Sure, they smile and wave and tell you everything's fine, but then one day you wake up, and you can't find them anywhere. Instead, what you find is this:

Dear Tyrant,

We didn't like what you did to us in Chapter 19, and, quite frankly, 
we're tired of running from evil men in capes. We're on a beach on 
one of those islands you haven't named, otherwise we'd tell you where 
we were. 

Un-Sincerely Yours,

*I.F. = Imaginary Friends

They didn't like my outline, obviously, and I wasn't sure I liked it either, but I promised myself I would save the editing until the end. Finish that draft first! There's just one little problem:  you can't write a story without characters. *hits head on desk* So, after much whining and grumbling, I let them have their fun, and let the story "simmer" a few weeks.

And then I started getting impatient. (and scared and afraid that I'd lost them forever...didn't they realize what they'd done? They have a sequel to get through!)

Rule #2: You can't wait for inspiration, you have to go after it...with a club. (compliments of [info]starlit_grphcs.)

I set off for this unknown-island-from-my-own-imagination in order to find them. I read through all my journals, poured through all my notes and maps, studied all my character descriptions - anything to get an idea where to go. At some point I had to jump in the boat and start rowing. So I did.


Some days it was only a few leagues (three hundred words). Then a few more (five hundred). But eventually I saw them out there, laying on the beach drinking Mai Tais under a cabana. I did everything I could to lure them onboard - even promises of perfect endings! -  but none of it worked as fast as I'd hoped. Then I started playing music. I gave them each their own song and had it on repeat until they felt safe to open up to me again.

Story proceeded, and I'm writing fast. *wipes brow* And it really helps knowing it was never my fault to begin with :)

So, my weapon of choice isn't really a club. It's more like an accented half-note.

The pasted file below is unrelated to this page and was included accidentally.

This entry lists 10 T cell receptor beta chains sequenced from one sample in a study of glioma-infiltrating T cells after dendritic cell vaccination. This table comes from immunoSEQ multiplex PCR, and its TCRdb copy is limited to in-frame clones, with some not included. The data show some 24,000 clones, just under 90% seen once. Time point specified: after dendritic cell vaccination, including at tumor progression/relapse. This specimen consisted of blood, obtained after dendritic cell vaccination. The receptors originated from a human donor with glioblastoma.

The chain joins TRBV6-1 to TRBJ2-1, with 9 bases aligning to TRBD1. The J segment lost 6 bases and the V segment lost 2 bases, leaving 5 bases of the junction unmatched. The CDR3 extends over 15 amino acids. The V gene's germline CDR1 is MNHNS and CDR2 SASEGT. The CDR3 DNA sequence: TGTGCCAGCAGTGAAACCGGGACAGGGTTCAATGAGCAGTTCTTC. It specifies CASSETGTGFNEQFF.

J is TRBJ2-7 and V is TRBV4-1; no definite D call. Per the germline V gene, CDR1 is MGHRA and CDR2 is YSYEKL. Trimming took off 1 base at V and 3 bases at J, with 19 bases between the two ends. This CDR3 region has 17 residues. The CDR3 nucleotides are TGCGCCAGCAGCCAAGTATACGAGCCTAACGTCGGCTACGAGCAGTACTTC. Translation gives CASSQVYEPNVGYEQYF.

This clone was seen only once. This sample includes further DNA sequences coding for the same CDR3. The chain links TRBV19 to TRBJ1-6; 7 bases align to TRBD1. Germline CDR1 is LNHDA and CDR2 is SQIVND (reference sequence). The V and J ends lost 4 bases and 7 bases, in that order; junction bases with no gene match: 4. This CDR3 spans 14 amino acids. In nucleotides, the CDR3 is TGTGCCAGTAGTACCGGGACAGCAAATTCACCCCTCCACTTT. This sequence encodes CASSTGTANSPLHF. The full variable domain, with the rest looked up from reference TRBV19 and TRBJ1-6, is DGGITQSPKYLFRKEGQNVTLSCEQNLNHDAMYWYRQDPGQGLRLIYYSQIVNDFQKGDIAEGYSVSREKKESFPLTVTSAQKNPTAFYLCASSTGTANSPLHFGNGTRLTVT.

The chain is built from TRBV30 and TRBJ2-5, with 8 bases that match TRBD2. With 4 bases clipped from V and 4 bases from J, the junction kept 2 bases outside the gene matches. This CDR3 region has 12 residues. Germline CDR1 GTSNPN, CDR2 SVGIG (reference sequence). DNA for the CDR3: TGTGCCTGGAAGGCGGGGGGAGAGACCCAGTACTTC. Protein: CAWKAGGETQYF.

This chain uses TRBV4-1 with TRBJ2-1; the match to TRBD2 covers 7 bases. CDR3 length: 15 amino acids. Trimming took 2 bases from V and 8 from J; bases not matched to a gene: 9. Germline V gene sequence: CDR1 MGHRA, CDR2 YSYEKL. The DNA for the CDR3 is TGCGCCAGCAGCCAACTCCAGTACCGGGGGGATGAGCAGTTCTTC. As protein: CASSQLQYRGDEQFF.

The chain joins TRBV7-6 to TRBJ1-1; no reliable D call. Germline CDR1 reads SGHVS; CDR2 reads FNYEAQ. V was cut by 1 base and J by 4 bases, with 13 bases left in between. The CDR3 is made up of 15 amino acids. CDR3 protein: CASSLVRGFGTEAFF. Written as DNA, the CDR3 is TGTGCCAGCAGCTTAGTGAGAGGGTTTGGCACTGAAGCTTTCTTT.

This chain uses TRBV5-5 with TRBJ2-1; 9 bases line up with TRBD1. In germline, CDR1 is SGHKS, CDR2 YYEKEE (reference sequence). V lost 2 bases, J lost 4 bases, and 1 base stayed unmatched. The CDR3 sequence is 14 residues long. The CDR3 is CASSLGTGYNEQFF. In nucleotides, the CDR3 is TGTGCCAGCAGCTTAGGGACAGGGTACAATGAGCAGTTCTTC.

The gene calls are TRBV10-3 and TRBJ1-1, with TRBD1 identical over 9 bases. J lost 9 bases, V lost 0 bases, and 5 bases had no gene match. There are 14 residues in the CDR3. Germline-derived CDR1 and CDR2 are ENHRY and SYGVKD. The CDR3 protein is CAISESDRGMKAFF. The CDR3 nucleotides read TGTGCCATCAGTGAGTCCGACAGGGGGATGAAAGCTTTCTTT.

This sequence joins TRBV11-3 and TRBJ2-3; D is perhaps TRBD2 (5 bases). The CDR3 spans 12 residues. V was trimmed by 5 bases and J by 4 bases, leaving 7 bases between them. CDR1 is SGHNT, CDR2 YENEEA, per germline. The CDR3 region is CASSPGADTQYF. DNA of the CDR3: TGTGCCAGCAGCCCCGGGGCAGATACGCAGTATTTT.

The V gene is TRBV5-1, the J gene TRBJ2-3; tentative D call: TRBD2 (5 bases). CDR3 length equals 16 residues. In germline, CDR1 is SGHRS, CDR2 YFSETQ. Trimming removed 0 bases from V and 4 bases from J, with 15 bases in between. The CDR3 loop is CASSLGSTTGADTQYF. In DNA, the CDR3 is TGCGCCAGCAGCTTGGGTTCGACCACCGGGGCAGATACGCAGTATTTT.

Ever go through this battle? If so, how do you get your characters to open up? What's your weapon of choice?

Sunday, October 2, 2011

Blogfests, and Blogging, and Merlin...OH MY!

Today's post is a melting pot - so many things to say. (Melting pot is wrong. They're all sort of different. How about jambalaya? I like jambalaya. Mmmmm....)

First, I've reached 100 Followers! Thank YOU for being such a wonderful and supportive blogging community, and for reading along and leaving awesome comments. I learn SO much from you! *BIG GIANT HUGS* Now, I've got to think of something to celebrate the occasion... TO BE CONTINUED! :D

Next up, Merlin. If you have not seen the BBC show, Merlin, DO IT! I rarely watch TV (no TV channels. Yeah, the hubby and I sorta live in the dark ages), but we Netflix'd this and COULD. NOT. STOP. WATCHING. Here's the new Season 4 trailer (if you are really annoyed by pixelation, HQ version is on their Facebook page). I particularly like the soundtrack:

Also, Alex J. Cavanaugh, has a couple of upcoming blogfests. There's:

1. Insecure Writer's Support Group - It's a place for writers to support and encourage each other. You know, like those times our imaginary friends frustrate us so much we start threatening them with erasers and delete keys? The blogfest will be held on the first Wednesday of every month. Go check it out!

2. Pay it Forward Blogfest - The idea is to introduce all of us to everyone else. This "social" event shall commence on October 14.

And, as you know, I just released my book, GAIA'S SECRET last week! I've been AMAZED and HONORED by how completely supportive you all have been, downloading and leaving comments. THANK YOU! If you're interested, I've got a blog interview with the one and only Ashley Nixon (if you don't know her, she's incredible! go check her out...) about GAIA, and you can find the interview HERE.

Now that the dust is finally settling, I feel like my brain is free to finish working on the sequel to Gaia (3/4 done with draft 0.5!) *wipes brow* While I love being back at the drawing board, I've developed a motto. I'm sure some of you can relate: Never trust a blank page. They look all sparkly and new, but they have too many plot-strings attached.

I love mottos. Do any of you have any current mottos you'd like to share?????

Have a wonderful Sunday, and happy writing!

Tuesday, September 27, 2011

Pottermore!...for you Harry Potter fans...

*If you haven't heard of Pottermore, go here.*

Now, many of you know that I LOVE Harry Potter. I love it so much that I "forced" my hubby to go to the Wizarding World of Harry Potter <--link to that post